Jeff Baird and Wayne van Halem will be presenting the following webinar:
AAHOMECARE’S EDUCATIONAL WEBINAR
Compliance Program: Your Most Important “Profit Center
Presented by: Jeffrey S. Baird, Esq., Brown & Fortunato, P.C. & Wayne van Halem, President, The van Halem Group
Wednesday, November 15, 2017
2:30-4:00 p.m. EASTERN TIME
The OIG has stressed the importance of compliance programs for DME suppliers by issuing guidance on how the programs should be structured and implemented. Congress has also weighed in through the Affordable Care Act, which makes compliance programs mandatory for DME suppliers at a date to be set in the future. This program will discuss how an effective compliance program helps create financial success, customer loyalty, community support and employee satisfaction. Topics covered will include primary compliance program objectives, the role of management in overcoming implementation obstacles, and identifying and addressing risk areas. Topics will further include changing behaviors, balancing multiple roles, integration with other parts of the organization, education and training, and finding qualified staff. The program will review the elements of an effective compliance program, and the need to regularly review and update the program. Specific risk areas arising from marketing of DME will be discussed, as well as how to identify and address risk areas particular to DME suppliers.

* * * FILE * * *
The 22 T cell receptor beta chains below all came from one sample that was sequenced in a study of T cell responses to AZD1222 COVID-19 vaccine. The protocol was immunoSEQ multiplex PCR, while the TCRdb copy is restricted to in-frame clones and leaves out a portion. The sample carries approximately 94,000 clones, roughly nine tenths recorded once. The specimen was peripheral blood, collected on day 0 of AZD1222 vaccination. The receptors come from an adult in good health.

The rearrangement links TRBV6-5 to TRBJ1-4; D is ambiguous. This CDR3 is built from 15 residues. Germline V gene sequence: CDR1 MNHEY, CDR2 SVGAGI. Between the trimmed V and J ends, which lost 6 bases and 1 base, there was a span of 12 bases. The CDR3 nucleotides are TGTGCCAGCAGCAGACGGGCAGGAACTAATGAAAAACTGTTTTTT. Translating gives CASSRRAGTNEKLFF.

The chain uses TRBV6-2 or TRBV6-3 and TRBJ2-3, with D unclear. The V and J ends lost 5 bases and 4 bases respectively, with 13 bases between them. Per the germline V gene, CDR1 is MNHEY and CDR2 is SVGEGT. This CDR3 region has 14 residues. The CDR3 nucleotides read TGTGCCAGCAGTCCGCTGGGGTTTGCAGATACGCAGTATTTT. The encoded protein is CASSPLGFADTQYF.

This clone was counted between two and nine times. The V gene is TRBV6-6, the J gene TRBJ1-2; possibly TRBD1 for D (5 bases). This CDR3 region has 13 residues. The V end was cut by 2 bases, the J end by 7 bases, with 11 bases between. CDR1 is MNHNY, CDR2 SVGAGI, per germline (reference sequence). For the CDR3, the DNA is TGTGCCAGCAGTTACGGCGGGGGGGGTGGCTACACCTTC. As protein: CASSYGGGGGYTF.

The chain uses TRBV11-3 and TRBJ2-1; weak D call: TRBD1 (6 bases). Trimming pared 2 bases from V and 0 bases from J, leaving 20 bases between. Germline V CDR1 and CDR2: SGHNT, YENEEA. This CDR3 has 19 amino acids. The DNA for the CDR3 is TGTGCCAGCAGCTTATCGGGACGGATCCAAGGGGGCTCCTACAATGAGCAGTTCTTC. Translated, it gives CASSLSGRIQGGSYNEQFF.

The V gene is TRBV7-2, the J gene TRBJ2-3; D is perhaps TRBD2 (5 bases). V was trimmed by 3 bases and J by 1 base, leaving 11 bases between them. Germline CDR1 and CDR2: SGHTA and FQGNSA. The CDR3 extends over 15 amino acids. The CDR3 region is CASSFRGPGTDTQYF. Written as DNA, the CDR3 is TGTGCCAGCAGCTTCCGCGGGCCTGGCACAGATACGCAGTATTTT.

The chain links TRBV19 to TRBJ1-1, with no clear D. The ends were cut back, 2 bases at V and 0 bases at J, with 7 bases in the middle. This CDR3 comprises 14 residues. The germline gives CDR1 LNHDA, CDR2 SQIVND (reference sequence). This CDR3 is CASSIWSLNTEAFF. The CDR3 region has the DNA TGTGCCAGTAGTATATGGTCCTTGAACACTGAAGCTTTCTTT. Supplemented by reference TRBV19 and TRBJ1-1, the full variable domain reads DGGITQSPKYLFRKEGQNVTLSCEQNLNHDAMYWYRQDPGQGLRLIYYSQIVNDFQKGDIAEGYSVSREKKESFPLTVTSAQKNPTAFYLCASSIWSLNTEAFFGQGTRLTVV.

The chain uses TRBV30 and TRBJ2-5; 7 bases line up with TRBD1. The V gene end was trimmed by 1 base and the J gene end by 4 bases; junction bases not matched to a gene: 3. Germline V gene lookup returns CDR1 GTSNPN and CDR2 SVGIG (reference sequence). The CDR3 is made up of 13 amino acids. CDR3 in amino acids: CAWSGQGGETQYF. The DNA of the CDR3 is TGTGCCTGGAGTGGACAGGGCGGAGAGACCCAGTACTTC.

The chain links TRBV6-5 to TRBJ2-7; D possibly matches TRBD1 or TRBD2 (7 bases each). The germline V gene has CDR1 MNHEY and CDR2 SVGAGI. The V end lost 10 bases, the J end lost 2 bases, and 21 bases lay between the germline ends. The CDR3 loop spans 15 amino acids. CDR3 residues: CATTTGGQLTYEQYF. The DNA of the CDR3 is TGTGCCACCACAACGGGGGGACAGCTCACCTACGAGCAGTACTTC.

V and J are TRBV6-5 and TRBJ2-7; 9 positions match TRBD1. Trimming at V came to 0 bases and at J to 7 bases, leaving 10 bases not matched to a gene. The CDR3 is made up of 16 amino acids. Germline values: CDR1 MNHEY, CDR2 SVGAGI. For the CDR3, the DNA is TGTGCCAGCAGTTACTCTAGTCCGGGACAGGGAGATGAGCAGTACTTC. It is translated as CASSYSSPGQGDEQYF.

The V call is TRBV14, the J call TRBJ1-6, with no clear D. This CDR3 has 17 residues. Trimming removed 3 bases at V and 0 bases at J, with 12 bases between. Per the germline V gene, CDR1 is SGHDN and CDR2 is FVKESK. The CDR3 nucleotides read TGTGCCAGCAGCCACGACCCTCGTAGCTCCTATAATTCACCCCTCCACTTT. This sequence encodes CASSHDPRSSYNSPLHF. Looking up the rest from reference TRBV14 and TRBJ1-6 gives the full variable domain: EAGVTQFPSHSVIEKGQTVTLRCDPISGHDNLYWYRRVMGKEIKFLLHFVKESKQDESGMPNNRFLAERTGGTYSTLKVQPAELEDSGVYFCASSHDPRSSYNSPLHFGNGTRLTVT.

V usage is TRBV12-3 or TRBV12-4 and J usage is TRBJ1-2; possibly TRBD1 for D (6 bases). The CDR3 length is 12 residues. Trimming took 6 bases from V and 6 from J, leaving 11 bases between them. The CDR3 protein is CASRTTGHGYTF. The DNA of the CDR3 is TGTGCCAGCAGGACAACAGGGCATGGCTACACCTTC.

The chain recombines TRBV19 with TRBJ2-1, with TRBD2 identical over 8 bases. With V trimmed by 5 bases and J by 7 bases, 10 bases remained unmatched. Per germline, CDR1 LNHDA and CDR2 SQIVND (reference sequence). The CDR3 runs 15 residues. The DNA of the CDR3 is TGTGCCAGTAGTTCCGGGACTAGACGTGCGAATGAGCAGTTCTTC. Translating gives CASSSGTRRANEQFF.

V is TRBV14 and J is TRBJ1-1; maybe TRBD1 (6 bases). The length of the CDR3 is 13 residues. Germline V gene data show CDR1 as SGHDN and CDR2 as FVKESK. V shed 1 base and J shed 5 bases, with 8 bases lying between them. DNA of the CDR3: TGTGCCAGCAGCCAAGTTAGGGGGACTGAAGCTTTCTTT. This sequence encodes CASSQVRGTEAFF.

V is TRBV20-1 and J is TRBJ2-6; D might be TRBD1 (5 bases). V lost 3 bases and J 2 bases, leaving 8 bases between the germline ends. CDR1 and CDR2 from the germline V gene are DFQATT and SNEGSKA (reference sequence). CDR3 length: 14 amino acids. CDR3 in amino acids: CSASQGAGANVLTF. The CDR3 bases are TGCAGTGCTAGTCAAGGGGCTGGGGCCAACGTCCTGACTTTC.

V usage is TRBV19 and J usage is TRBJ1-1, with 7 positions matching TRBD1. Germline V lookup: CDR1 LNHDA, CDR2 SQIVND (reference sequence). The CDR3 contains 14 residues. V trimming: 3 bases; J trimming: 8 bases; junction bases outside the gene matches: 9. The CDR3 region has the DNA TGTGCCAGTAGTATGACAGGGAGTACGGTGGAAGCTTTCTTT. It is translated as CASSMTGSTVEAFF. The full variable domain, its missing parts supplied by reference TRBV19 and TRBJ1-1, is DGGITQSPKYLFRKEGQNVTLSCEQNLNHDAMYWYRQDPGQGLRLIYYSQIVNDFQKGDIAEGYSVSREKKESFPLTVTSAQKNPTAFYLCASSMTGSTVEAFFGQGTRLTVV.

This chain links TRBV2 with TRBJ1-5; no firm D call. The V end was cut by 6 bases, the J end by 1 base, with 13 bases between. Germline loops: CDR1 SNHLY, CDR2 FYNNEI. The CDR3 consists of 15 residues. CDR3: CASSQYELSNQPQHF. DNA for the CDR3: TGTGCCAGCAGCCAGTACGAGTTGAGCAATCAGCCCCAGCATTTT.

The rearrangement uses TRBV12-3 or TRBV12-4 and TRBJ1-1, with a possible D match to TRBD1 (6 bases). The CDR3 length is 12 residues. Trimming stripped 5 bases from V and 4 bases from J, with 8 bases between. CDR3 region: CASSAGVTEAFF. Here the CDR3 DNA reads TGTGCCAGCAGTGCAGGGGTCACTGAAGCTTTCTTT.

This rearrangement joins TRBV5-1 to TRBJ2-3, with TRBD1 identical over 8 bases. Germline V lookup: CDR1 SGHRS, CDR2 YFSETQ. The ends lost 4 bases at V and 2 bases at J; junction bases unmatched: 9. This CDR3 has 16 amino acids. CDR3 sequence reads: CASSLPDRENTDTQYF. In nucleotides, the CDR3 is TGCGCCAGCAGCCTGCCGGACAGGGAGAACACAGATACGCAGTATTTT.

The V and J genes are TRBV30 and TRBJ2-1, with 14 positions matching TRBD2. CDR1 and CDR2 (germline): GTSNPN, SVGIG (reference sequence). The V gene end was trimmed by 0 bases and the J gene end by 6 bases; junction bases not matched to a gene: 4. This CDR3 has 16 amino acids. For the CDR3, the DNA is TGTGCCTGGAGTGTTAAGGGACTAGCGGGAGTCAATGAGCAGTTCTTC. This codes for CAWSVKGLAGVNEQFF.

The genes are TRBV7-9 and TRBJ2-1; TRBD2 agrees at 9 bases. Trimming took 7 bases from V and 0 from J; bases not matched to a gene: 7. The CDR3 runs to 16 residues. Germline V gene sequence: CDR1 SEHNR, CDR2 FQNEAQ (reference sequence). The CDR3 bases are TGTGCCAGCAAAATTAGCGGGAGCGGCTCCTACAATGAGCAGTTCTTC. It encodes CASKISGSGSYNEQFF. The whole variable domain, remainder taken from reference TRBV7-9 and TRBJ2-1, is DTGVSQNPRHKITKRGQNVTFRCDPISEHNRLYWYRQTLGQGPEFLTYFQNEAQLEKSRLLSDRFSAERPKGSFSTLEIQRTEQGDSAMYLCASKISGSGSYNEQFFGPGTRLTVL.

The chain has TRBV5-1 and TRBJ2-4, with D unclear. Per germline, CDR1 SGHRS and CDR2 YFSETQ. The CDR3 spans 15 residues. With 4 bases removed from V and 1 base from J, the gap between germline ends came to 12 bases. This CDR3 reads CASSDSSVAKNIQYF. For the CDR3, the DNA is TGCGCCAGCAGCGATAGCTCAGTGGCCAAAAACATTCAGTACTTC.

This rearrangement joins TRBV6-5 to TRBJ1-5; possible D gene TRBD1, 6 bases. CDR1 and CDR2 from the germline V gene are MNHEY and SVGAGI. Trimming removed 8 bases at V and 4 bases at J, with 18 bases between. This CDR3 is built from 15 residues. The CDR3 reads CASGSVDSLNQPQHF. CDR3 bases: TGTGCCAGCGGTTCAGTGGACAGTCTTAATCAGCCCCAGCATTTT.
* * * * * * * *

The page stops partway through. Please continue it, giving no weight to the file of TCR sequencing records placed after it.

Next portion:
Register for Compliance Program: Your Most Important “Profit Center” on Wednesday, November 15, 2017, 2:30-4:00 pm ET, with Jeffrey S. Baird, Esq., of Brown & Fortunato, P.C. and Wayne van Halem, of The van Halem Group.
Please contact Ika Sukh at firstname.lastname@example.org if you experience any difficulties registering.
Bradley W. Howard is a Shareholder of Brown & Fortunato, P.C. and one of the senior attorneys in its Health Care Group. He advises HME suppliers, manufacturers, and other health care companies in their business relationships and routinely represents them in investigative proceedings around the United States. Howard can be reached at (806) 345-6310 or email@example.com.